If you are rich and famous enough the prime car seat for a cycling fan is possibly the
commissaire’s car in the Tour de France. The downside of course is that you could end up
sharing a car with Tom Cruise or President Sarkozy. The latter is affectionately known
as ‘Sarko’ in France as I found out on the Col Mont Cenis last year.
Much better, especially as I only had to share the car with the Wu Tan Clan and the
Bad Plus, is lead car in Tumby’s Road Race. With the race split this year into two
concurrent races the sole Rutland representatives in race 2 were Darren Otter, Gary
Horsefield (would he be Gary Chevalchamp in France?) and Richard Gouldbourn. The
rear view mirrors are not the best screens to watch a race on but judging by some of the
commentary on ITV4 my mirrors must be better than Sherwen’s and Liggett’s monitors.
Things didn’t get off to a great start. One third of the way round the second lap I came
across Gary fiddling with his bike. He had clearly had a problem within the first 2
miles. He jumped back on his bike and re-joined the race as I passed him and radioed
his number through to the commissar. Maybe he thought he could argue that it was just
a long criterium and after some discussions with the motorbike outriders he carried on in
Four laps later and I saw Richard sitting on the grass near the finish line so by now
things were looking less rosy for the chances of a home victory. All hopes were
now resting on Darren but reports from John Hadfield were that Darren was flying.
The second race was lively right from the start. As soon as I’d turned the first corner
and left the neutralised sections the attacks started. First 2 then 4 riders got a break and I
could see the whole bunch lined out whenever we got on a straight.
All the early attacks came to nothing, including one that looked like Darren, jumping
away on his own with the whole bunch chasing him back. Numerous attacks continued,
all neutralised until a group of four got away with about 5 laps to go. These 4 were
working well, I could see them chaining in the mirrors but looking round on the corners I
could see there were no Rutland riders in it. Their lead stretched out over the next 2 laps
and with three and a half laps to go and the bunch out of sight I thought that this was the
race winning move.
With just over 3 laps to go I was relieved to see the headlamps of the second motorbike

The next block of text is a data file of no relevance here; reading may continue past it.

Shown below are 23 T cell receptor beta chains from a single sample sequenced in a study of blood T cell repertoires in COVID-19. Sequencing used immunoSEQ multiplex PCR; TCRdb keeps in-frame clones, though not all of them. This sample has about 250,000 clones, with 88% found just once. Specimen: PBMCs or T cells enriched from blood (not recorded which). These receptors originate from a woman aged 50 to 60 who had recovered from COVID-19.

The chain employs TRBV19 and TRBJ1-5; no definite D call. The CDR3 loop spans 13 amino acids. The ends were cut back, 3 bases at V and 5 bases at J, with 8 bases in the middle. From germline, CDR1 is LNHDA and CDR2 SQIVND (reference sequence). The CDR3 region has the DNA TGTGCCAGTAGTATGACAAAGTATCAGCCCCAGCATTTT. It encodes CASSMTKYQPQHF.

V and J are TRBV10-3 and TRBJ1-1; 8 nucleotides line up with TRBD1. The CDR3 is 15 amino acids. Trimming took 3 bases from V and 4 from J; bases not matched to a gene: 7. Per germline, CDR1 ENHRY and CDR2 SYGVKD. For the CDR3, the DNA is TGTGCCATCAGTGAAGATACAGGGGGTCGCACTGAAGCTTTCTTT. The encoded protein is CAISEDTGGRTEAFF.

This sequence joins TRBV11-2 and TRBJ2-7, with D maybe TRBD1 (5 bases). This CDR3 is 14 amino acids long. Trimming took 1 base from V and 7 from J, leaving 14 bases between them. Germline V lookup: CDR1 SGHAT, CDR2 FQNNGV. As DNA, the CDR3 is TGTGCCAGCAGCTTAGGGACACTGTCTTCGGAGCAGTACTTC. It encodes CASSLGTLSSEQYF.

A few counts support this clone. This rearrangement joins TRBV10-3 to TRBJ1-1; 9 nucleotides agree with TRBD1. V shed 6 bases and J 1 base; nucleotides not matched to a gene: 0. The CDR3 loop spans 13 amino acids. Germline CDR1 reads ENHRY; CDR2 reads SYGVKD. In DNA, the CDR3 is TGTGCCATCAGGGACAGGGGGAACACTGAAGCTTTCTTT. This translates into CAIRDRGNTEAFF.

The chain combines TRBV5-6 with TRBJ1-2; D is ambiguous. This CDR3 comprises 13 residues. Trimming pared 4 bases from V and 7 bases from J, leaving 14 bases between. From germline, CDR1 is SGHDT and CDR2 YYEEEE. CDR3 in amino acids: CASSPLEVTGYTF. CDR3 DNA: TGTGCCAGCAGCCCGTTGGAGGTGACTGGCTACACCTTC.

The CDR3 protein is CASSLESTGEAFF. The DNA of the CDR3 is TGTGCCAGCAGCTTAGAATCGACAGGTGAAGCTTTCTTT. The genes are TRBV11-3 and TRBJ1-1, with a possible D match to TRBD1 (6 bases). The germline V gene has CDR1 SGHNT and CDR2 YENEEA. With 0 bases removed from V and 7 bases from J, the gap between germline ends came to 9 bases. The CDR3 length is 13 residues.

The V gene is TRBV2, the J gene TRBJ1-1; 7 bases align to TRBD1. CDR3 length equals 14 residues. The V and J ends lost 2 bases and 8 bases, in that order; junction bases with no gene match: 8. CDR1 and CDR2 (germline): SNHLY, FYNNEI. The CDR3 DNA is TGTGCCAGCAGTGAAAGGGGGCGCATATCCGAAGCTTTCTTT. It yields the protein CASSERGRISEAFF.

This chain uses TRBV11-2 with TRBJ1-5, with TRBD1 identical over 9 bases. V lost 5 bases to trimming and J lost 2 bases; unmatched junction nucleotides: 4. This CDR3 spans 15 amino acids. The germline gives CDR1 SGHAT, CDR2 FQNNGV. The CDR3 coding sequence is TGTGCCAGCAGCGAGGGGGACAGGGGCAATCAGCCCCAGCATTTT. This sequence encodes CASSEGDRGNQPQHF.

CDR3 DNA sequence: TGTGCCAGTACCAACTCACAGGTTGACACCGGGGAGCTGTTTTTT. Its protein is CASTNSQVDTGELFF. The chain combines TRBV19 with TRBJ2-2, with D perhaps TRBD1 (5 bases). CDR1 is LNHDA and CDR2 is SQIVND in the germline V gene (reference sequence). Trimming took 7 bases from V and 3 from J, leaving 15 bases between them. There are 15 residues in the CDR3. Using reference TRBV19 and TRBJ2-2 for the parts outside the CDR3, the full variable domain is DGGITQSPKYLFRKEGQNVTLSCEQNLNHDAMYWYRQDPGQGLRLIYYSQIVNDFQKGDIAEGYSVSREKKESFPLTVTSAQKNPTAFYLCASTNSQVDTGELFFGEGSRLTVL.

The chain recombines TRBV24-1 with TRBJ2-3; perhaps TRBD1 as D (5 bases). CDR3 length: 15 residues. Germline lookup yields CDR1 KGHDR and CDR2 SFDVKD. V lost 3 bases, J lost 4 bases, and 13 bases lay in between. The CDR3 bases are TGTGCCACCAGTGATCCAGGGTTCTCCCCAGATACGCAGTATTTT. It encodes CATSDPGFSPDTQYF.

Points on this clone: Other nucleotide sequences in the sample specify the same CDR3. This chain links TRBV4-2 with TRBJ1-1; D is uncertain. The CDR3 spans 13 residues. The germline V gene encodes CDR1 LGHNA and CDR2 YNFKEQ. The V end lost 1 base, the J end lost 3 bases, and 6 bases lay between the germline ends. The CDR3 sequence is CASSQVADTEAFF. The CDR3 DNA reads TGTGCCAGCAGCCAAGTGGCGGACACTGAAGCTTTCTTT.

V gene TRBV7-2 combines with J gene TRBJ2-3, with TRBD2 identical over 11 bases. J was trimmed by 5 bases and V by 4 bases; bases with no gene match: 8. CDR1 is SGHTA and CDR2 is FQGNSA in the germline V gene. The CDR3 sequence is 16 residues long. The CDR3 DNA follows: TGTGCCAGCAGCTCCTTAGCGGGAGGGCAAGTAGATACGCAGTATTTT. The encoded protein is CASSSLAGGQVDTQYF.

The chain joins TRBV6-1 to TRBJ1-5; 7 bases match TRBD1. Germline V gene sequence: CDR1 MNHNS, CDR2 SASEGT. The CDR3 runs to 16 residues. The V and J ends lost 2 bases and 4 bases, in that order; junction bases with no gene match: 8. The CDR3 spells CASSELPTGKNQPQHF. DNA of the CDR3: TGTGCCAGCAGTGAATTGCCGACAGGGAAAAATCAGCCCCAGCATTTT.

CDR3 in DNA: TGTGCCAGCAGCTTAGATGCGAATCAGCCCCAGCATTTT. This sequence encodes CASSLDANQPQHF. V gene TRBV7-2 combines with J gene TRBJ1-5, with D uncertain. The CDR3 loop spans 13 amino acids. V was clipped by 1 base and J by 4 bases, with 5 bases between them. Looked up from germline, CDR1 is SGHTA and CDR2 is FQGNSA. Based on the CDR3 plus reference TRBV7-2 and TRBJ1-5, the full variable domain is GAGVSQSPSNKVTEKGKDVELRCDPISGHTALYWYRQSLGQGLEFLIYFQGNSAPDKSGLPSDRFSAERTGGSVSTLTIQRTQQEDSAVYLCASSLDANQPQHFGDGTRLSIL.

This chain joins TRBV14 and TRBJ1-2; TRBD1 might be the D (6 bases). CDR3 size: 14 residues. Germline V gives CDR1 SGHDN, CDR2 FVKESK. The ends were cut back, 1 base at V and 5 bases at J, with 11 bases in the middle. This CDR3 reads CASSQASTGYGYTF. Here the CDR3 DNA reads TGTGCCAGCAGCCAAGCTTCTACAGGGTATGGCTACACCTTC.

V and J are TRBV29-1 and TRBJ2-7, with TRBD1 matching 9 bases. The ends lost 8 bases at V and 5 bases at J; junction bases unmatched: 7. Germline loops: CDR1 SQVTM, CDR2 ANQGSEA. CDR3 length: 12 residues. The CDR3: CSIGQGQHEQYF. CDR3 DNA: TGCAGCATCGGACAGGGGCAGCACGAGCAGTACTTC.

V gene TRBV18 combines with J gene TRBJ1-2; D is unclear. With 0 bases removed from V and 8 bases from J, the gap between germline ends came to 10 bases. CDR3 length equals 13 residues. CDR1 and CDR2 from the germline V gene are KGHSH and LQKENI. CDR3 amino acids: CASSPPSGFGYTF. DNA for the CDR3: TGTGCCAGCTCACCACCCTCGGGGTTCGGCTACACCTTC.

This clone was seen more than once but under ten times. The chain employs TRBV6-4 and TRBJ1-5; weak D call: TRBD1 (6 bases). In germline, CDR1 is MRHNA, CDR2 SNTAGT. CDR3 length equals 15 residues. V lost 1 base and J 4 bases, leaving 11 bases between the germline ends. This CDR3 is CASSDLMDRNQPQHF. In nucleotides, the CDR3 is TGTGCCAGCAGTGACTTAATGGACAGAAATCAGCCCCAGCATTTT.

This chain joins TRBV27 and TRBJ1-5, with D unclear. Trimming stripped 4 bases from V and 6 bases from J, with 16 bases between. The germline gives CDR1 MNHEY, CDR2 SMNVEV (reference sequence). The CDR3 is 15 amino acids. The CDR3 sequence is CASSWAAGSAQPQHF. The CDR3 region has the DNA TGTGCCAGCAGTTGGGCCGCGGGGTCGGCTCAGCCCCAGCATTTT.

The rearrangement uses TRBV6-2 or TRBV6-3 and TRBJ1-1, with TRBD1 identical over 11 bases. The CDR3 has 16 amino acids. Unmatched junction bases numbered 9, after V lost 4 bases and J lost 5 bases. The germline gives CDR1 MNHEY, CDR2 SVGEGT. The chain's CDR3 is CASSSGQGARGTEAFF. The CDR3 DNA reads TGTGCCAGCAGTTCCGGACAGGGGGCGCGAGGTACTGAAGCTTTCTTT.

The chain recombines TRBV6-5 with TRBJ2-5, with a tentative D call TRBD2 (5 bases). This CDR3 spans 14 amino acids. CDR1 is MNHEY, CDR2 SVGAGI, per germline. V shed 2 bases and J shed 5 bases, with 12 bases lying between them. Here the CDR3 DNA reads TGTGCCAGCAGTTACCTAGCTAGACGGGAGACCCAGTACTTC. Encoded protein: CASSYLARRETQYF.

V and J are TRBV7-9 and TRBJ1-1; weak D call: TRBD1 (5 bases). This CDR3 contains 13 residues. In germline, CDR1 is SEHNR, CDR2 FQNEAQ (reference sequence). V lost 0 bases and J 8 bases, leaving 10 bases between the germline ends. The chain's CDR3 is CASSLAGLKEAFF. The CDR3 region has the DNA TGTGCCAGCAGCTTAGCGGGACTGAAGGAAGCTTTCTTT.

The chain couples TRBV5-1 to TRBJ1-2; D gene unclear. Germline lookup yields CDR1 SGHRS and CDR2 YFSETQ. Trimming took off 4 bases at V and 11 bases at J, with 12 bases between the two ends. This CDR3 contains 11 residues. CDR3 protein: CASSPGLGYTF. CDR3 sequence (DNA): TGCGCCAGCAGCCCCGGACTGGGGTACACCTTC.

on the back straight and as the leaders climbed the hill before the finish the bunch were
Two and a half laps to go and it was gruppo compatto. Driving through Harworth was
getting a bit hairy by now. The roads were getting busier and I’d already been stuck
behind some half asleep driver who couldn’t make his mind up whether to turn into
the co-op or not and who almost took the break out after they passed me on the inside.
So, I was well in front coming through the village and couldn’t see much of what was
happening behind me. As I approached the bottom corner I could see 3 riders making a
very determined break and as they started the climb up to the conveyor I could see that
one of them was Rutland’s Darren, low down on the bars and with that slow roll of the
shoulders that I usually only see from the very back of the Tuesday chaingang. They
totally hammered it up the incline and I could see they were opening a gap. By now there
were tired legs in the bunch and the chase was looking determined but disorganised and
ineffectual. Up the hill towards the bell and they had about 40 tick tocks of my hazard
Coming through Harworth for the last time I could see a green bus ahead and as I
approached it pulled out in front of two other cars. Merde, now down to about fifteen
miles an hour and the break approaching fast. With hazards and orange roof light
flashing I got to a few feet of the bumper in front hoping that the drivers would see the
sign saying ‘Cycle Race Approaching’ and not be Top Gear fans. One car pulled off into
the co-op, only a very slow bus and a car to go.
The marshals controlling the roundabout helped the bus get through and away but the
car was going nowhere so I swung across to the right and saw 3 riders flash through
on my inside. Car out of the way and I roared off after the break (if it’s possible to do
much roaring in my 8 year old Skoda) winding down the window to give them a shout of
encouragement. By now I was really enjoying this, best seat in the house for the whole
race and with 5 miles to go we have a serious chance of winning. But who are these
other guys and can either of them sprint. It’s a 2,3,4 race so there must be some pretty
handy riders in it. How will Darren’s 40+ year old fast twitch muscles fare at the top of
the hill for the last time?
Along the back straight and one of the other riders tries an attack on a short incline.
Nothing doing and there is only one chaser miles back with the bunch even further
behind so they can take it a bit easy before the finish. Up the hill for the last time and I
put plenty of road between mysef and the riders so had no idea if anyone had attacked on
the climb. Through the finish line and I can see Ray parked up in the middle of the road
100 yards beyond the finish ensuring a safe sprint for the line. But where the hell am I
supposed to go. Spotted a little road to the right, swung the car round, dumped it in the
middle of the road, nipped back onto the main road just in time to see Darren winning
race 2 for the Rutland by two bike lengths.
Tumby would be well pleased to see a Rutland rider once again winning a race held in his
honour and a Rutland victory makes a very fine memorial.
What happened in race 1, no idea ask Marc and Danny
Thanks to Steve and Louise for a great day out and a fantastic race.